The title and subtitle tells us what the article is about.
Online High Schools Test Students’ Social Skills
As Digital Learning Programs Grow, Educators Hope to Prevent Teens From Feeling Isolated
Online high schools are growing more popular. Roughly 100,000 of the 12 million high-school-age students in the U.S. attend 438 online schools full-time, up from 30,000 five years ago, according to the International Association for K-12 Learning Online, a Washington nonprofit representing online schools. Many more students take some classes online, while attending traditional schools. The National Center for Education Statistics, part of the U.S. Department of Education, says 1.5 million K-12 students were home-schooled in 2007, a figure that includes some who attended online schools. That is a 36% increase from the 1.1 million in 2003.
The part that caught my eye was how homeschooling was used in this line of reasoning:
Most online high schools are relatively young, and there has been little research on cyber students’ academic performance or social adaptation. But education experts say that studies looking at home-schooling suggest that students educated in nontraditional environments perform as well academically as their peers at conventional schools.
“When you look at home-school students compared to public or private school students, we have some reliable evidence to show that students are doing about the same but not better [in home school],” said Luis Huerta, a professor of public policy and education at Teachers College at Columbia University.
Researchers affiliated with home-schooling cite their own studies showing that home schoolers outperform their conventionally educated counterparts on standardized tests.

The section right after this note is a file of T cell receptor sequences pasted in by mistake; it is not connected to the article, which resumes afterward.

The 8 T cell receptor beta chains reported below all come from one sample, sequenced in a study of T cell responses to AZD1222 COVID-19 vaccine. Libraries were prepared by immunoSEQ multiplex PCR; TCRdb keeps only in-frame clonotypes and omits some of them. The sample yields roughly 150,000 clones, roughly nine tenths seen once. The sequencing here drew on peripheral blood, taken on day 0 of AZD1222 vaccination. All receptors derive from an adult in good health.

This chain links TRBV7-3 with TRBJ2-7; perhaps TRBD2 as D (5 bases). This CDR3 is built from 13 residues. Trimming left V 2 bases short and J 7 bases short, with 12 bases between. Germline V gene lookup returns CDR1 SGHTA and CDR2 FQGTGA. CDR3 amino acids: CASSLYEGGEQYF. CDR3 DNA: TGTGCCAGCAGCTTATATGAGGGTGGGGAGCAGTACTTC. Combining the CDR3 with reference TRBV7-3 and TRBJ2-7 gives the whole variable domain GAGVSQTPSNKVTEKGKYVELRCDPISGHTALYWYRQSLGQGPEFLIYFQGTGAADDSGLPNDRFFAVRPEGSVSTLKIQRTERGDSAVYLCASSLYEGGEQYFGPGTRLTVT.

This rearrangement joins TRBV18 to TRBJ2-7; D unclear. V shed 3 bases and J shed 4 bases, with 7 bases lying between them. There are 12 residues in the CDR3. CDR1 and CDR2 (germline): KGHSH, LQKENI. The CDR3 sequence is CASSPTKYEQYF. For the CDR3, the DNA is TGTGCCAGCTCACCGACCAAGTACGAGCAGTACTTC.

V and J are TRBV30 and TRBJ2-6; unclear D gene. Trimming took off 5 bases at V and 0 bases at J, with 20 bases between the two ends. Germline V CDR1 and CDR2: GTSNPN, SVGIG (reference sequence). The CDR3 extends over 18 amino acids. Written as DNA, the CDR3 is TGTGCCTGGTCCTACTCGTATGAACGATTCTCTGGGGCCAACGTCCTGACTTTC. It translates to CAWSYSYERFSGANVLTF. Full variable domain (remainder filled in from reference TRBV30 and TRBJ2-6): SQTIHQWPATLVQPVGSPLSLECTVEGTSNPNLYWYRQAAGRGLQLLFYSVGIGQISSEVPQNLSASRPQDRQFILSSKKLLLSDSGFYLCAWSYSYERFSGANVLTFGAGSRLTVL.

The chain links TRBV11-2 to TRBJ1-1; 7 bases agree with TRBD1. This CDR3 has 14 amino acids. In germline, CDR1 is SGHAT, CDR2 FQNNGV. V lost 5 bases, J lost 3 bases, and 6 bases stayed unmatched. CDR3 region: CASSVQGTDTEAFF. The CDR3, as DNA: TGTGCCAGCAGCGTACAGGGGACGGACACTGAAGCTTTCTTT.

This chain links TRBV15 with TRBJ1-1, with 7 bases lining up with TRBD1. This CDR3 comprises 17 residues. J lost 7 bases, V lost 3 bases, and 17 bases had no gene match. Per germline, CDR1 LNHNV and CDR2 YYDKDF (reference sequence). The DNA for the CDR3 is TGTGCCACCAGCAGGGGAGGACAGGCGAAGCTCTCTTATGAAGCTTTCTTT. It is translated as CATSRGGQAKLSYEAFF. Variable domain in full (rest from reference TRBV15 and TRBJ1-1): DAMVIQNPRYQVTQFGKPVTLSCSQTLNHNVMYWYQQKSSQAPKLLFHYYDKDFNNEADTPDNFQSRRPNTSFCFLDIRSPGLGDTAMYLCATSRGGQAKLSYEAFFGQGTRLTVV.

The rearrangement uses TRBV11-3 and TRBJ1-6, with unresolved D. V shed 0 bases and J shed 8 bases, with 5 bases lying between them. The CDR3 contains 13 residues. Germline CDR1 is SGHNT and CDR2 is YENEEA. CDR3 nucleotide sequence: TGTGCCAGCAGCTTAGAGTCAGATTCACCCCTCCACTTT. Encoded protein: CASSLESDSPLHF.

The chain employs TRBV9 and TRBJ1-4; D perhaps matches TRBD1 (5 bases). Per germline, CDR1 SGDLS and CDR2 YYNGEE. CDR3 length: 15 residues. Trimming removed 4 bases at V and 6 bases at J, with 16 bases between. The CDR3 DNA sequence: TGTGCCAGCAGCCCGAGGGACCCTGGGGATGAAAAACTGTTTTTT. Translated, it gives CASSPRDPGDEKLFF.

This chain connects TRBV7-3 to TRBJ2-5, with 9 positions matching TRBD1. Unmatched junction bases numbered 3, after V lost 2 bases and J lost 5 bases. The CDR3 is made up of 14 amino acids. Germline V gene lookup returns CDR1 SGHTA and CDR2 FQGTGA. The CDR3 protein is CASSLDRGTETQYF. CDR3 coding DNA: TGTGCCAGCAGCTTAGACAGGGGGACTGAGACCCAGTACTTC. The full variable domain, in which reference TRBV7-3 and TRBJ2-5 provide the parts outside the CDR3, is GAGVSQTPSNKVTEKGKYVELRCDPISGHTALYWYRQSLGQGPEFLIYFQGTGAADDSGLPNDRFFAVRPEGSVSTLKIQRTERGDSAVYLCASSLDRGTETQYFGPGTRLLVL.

So readers are reassured that, as public education moves towards online schooling, we do not have to be afraid because homeschoolers are academically normal. I would argue we are ahead of the curve on thinking about kids and learning. But, isn’t it implied by this reassurance that homeschoolers are leading the way?
From this piece in the WSJ to a recent WaPo piece on a longer school year, the language surrounding reform has a familiar ring. The big difference is on the substance of assessment. Too bad so much effort and emphasis was put into those “researchers affiliated with home-schooling” who purposefully tied us to outperforming “conventionally educated counterparts on standardized tests.” If the same amount of effort had been expended on the message that we should trust parent and children with their own education we would be in much better shape to handle the push for Common Core Standards that will help drive a new round of reform.
I purposefully skipped the headline issue because concern about socialization is such a non-homeschooling issue. If you haven’t resolve the socialization issue for yourself the comments to Glader’s story are interesting. You can also search this site for more thoughts on the subject. Here is a place to start: The “S” Word.